To begin to describe The Binding of Isaac: Afterbirth to someone who doesn’t know it is a challenge in and of itself: You play as a naked child, trying to escape his religious fanatic mother’s murderous clutches, attacking disgusting, deceased (and oddly cute) enemies through the basement with the power of your tears, ending up defeating the Devil himself. Due to these themes, to explain to people that The Binding of Isaac is one of the best independently-developed games, or even just one of the best games of the current generation of games is even harder, but make no mistake, once you start playing this game, it grabs a hold of you in a way that very few games can and doesn’t let go.
The Binding of Isaac: Afterbirth is an expansion to last years highly-successful The Binding of Isaac: Rebirth (itself a remake of the original Binding of Isaac made back in 2011) that adds a plethora of new content that will keep it’s devout fans entertained for many an hour. New items, new bosses, new enemies, new characters and extraordinary new modes will keep you coming back for ‘just one more run’. Rogue-like games like Binding of Isaac have that addictive playstyle ingrained in their DNA, but few have the draw power quite like this one. Part of that intoxicating charm is quite simply that playing Isaac is very almost NEVER the same game twice. The random nature of this game is in every fibre of it’s being, from the item spawns, to the level layout, to the bosses you fight, to just how ridiculous you end up looking by the end of each run, and all with a ton of the fantastically cute-yet-disturbing character that its’ creator, Edmund McMillen (Super Meat Boy) is so well known for. Isaac wears his inspirations on his sleeve, such as it’s heavily Legend of Zelda-esque dungeon layout and a ton of items celebrating popular internet memes, video games and other nods to general geekdom (I’ve already spotted Black Lotus from Magic: the Gathering!). A great deal of fun with Afterbirth is seeing how all the different items interact with each other in ways you wouldn’t expect, eventually ‘breaking’ the game by making you unstoppably powerful. Due to the repeatable nature of Binding of Isaac, that supreme power never lasts for long, and you’re back to scraping the first floors for the next big discovery!
One of the most interesting new additions to Afterbirth is its’ Daily Run mechanic, where players have a set seed (a generated level layout/character/item spread etc) to try and beat to the best of their abilities, using as little health as possible, as few items as possible, and in the fastest time. At the end of this run, the players’ time and score is presented to a global leaderboard, adding a competitive edge to a primarily single player game. Other games have done this in the past, such as Spelunky, but it’s a wonderful fit for a game as popular as Afterbirth (you only have to look on Twitch to see just how large a following this game has!)
The aspect I have spent most time with on this game is probably the new Greed mode, a setting designed to be more arcade-styled with a simple level layout and the focus being on money and grabbing as many items as possible from ongoing waves of enemies. This feels like a more condensed, simpler form of the regular game which takes a little less time to complete than the regular form of the game (though to truly finish this game, you’re in it for the long haul!) and is a great fix for those who just want to feel powerful as quickly as possible, and the end boss of Greed mode is so fun, you want to start it back up again almost immediately after beating him!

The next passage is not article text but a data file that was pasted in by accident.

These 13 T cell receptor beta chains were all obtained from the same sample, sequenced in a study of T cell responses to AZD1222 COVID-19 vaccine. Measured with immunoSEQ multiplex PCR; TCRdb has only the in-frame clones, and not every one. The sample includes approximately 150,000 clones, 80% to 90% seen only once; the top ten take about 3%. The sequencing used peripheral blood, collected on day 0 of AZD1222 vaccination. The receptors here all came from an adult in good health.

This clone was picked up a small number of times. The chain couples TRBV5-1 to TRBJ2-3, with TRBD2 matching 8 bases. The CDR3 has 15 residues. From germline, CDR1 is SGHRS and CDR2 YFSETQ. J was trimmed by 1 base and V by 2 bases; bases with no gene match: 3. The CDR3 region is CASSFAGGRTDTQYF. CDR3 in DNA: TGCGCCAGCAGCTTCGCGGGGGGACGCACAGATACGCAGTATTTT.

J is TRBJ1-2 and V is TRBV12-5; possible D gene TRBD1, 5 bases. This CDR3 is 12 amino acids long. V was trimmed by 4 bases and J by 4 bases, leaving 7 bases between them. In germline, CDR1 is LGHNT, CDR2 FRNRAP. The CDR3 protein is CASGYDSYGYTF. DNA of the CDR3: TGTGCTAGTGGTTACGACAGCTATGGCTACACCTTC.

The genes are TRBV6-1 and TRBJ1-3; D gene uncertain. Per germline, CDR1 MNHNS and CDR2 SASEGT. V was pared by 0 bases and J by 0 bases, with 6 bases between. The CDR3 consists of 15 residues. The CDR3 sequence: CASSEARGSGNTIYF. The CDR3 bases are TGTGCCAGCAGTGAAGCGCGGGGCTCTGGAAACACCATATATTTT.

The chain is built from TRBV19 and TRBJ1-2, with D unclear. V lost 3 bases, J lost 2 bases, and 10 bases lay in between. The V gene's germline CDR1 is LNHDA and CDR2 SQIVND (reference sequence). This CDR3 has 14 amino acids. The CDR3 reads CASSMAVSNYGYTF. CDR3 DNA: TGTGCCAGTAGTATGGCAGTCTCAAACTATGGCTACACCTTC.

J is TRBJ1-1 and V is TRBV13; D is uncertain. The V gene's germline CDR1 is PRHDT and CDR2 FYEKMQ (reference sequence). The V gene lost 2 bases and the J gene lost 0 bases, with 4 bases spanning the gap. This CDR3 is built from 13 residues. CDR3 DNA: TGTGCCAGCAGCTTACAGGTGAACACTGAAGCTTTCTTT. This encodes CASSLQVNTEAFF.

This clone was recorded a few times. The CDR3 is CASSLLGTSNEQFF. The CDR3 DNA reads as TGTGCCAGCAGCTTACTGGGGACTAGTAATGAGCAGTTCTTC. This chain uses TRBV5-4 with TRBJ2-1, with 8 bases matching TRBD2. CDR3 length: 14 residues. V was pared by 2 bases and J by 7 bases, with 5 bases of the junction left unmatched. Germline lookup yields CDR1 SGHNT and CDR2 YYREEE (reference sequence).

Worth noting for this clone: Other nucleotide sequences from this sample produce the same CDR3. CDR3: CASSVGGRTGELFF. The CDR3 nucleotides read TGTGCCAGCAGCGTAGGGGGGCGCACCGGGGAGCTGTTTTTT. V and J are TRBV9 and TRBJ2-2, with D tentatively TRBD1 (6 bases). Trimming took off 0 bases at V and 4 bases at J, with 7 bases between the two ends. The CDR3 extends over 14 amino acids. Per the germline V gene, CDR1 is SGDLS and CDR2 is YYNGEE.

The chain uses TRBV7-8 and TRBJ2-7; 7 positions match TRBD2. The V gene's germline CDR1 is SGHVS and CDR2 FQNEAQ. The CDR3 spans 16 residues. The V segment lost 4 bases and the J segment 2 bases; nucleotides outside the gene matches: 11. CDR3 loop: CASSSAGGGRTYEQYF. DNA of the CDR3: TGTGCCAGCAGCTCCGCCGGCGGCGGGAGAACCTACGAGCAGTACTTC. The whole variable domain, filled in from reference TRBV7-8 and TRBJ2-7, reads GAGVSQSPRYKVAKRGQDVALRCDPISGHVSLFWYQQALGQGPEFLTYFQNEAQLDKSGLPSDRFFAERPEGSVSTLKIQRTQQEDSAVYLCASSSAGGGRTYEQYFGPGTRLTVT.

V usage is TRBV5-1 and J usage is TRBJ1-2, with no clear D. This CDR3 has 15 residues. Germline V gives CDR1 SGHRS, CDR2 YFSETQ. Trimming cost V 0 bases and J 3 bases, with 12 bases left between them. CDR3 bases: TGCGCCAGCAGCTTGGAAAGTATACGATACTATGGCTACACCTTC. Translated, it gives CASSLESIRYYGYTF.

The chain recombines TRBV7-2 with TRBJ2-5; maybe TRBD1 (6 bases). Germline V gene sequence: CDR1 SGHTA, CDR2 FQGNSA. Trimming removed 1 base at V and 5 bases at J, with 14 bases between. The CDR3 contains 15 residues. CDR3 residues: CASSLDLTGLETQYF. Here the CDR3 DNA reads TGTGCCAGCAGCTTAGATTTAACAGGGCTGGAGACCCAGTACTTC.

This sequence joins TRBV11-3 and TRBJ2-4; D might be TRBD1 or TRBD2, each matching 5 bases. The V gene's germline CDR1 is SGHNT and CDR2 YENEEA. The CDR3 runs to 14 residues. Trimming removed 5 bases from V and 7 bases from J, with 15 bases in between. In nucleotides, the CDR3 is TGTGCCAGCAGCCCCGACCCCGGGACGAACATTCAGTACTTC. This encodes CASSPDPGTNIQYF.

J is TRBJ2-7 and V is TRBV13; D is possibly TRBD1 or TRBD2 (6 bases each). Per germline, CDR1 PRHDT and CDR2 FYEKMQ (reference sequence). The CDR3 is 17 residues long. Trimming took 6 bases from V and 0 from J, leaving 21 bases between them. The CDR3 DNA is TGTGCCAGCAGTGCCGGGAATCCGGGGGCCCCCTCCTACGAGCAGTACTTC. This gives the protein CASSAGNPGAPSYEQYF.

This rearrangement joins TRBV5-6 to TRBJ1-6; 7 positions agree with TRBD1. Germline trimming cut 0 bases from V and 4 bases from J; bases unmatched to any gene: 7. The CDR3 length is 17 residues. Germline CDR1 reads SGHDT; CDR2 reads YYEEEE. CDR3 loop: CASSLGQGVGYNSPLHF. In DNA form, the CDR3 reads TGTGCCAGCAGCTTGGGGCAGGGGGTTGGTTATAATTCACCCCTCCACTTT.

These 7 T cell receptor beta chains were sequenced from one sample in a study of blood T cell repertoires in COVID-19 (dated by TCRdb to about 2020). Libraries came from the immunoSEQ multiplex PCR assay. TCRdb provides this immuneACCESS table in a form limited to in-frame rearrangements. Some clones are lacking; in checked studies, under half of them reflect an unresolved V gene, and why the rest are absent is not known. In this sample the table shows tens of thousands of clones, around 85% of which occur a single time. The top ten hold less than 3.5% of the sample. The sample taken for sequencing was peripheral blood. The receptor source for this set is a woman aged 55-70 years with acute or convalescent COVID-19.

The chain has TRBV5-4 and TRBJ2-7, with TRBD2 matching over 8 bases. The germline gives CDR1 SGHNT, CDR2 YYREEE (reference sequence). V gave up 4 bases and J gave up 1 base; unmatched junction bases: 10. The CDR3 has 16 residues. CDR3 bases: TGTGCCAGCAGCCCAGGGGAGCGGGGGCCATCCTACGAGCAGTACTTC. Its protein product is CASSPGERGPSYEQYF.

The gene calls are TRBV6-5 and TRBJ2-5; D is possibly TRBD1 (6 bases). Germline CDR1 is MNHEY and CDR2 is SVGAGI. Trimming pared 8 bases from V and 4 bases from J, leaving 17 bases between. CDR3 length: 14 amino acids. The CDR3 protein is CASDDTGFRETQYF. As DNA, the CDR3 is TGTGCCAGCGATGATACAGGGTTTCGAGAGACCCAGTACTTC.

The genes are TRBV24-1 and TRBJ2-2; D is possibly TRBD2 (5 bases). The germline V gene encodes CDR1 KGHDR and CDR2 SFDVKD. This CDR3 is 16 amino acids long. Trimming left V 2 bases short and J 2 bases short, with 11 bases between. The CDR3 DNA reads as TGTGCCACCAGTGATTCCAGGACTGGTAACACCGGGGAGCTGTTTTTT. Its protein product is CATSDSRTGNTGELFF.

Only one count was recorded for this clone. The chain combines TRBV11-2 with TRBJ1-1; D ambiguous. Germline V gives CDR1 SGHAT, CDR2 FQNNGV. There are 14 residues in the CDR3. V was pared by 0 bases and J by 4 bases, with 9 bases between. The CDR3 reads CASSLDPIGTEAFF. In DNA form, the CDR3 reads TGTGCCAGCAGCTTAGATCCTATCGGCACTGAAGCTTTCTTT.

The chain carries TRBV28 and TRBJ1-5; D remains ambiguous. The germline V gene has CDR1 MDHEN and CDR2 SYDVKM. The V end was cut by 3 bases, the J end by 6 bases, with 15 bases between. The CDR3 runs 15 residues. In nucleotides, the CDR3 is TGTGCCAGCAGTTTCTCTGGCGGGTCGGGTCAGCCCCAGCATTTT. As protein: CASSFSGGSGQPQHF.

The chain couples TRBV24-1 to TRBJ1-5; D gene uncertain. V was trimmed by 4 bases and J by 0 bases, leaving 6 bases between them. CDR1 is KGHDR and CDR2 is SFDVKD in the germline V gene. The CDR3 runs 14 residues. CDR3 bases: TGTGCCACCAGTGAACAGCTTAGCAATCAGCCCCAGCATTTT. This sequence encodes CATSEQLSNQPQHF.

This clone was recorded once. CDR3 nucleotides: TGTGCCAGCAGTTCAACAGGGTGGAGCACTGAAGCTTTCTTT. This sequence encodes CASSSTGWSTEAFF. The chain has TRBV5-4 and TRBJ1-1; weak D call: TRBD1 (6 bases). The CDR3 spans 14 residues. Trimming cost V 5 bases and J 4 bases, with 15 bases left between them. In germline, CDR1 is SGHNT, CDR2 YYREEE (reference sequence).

As much as I adore this game, it’s not all sunshine, roses and poop (there’s a lot of poop in this game!). Unfortunately, as many games are these days, there are many many bugs present that could probably have been ironed out had the game had a little longer to gestate (…get it?). From simple crashes to items not working correctly, to reports of entire save wipes, there’s a lot that can go wrong with Isaac, which should be fitting, given the themes of the game, but it ends up just being irritating. One patch has already been released to fix these bugs though, so it shouldn’t be long before the rest are ironed out! Additionally, there is a local co-op option, allowing extra players to cut into Isaac’s health to create a baby familiar that can help out with the tear-shooting fun, but ultimately, this feature is completely forgettable and I don’t imagine many of Isaac’s vast fanbase remembers the feature is even there.
Many players will probably have found everything that Afterbirth has to offer already, through the controversial method of datamining the game, but honestly, in the 15 hours I’ve spent with the game, I’ve barely scratched the surface, and I played Rebirth a lot! It would seem that more content is being given to Isaac as well over time, as the most recent patch added even more items to the game and rebalanced certain characters, meaning that Afterbirth is well-supported and will continue to be in the coming months.
In conclusion, The Binding of Isaac: Afterbirth adds a substantial amount of content for an extremely reasonable price to an already incredibly deep, rewarding game that very few games can match. The bugs and forgettable multiplayer don’t detract from what could be hundreds of hours of cartoony violent fun with more being discovered by the huge community every day. With secrets a-plenty, the new modes and just an unbeatable sense of character and charm, you’ll be bombing, unlocking and crying your way through the darkest depths for a long long time! And if you need any more convincing, look at Little Horn, and try your hardest to say no to that adorable devilish little face!